Elsewhere, many city and state governments are using "public nuisance" arguments to try to hold energy companies accountable for their role in climate change. The idea is to force them to help pay for the mounting impact of climate change that communities now struggle to address.
Fossil fuel companies often attempt to get the cases moved to federal courts, which they believe will be more sympathetic to their side.
ARI SHAPIRO, HOST:
A judge has found ExxonMobil not liable in a landmark climate change lawsuit. The case was a defeat for New York's attorney general, who accused the oil giant of defrauding shareholders, downplaying the risks that future climate regulation could pose to its investments.
NPR's Laurel Wamsley has been following the case, and she's here in the studio. Hi, Laurel.
LAUREL WAMSLEY, BYLINE: Hi, Ari.
SHAPIRO: Why did the judge decide in favor of ExxonMobil?
WAMSLEY: Well, this case was about securities fraud. And for one thing, the judge said that New York's attorney general had failed to produce any shareholders who would say they were actually misled.
SHAPIRO: OK, so no fraud found. Tell us more about this case and where it came from.
WAMSLEY: Well, it's a little thorny, so stick with me here. In this case, all the parties involved agreed that Exxon had used different methods to account for the potential impact of future climate change regulation on its investments. And so Exxon employees testified during the case that they used one method to estimate the cost of carbon in the future, like in the years 2030 and 2040, assuming that the countries of the world will take certain steps to limit greenhouse gas emissions. But internally, for specific projects like the oil sands in Alberta, Exxon used more specific numbers that were available to estimate the future carbon costs.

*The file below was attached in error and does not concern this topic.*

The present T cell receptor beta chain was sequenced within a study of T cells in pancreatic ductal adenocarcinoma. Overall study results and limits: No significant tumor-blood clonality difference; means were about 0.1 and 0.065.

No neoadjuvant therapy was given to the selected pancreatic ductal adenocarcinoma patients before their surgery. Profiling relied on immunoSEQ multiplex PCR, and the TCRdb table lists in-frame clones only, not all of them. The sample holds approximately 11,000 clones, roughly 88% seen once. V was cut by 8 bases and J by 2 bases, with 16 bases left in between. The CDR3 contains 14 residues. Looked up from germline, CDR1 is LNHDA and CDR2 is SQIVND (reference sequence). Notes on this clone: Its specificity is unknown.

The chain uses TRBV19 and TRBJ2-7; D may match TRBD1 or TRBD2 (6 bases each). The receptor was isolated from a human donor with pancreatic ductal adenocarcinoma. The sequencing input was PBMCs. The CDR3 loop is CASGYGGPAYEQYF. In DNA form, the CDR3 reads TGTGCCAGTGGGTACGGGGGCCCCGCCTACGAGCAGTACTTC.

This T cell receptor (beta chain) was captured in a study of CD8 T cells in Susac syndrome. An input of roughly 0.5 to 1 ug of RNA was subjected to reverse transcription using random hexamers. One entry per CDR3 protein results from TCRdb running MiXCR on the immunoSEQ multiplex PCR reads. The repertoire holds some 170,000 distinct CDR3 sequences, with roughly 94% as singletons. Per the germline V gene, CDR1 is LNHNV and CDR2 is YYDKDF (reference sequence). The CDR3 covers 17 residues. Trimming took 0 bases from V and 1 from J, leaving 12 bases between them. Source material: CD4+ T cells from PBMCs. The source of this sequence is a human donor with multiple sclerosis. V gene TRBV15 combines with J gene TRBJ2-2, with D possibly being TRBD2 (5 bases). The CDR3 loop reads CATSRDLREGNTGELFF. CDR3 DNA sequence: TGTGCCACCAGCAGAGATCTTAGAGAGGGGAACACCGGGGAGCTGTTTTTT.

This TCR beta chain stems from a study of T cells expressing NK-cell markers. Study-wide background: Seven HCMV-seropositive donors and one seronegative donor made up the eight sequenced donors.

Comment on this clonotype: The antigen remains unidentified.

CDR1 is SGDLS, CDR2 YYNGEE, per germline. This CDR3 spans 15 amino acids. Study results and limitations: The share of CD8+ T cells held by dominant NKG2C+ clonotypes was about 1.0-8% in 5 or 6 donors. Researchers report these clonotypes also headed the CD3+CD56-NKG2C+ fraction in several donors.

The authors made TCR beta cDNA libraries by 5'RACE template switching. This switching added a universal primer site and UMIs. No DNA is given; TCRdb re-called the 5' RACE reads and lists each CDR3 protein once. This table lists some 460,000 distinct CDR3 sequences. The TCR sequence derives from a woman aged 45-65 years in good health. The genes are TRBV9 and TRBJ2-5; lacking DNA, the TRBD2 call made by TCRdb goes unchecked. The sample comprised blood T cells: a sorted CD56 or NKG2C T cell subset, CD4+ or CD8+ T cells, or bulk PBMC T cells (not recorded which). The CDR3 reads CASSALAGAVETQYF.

SHAPIRO: So a public accounting and a private accounting.
WAMSLEY: Yes. So the attorney general's office argued that using these different methods had resulted in misleading investors, but like I said, the judge said the attorney general's office had failed to produce enough evidence that this occurred. And an analyst from Wells Fargo who testified said that he had read the climate change documents in question and he didn't think much about them. And during this time, Exxon's stock had actually outperformed, suggesting that shareholders weren't hurt by these practices.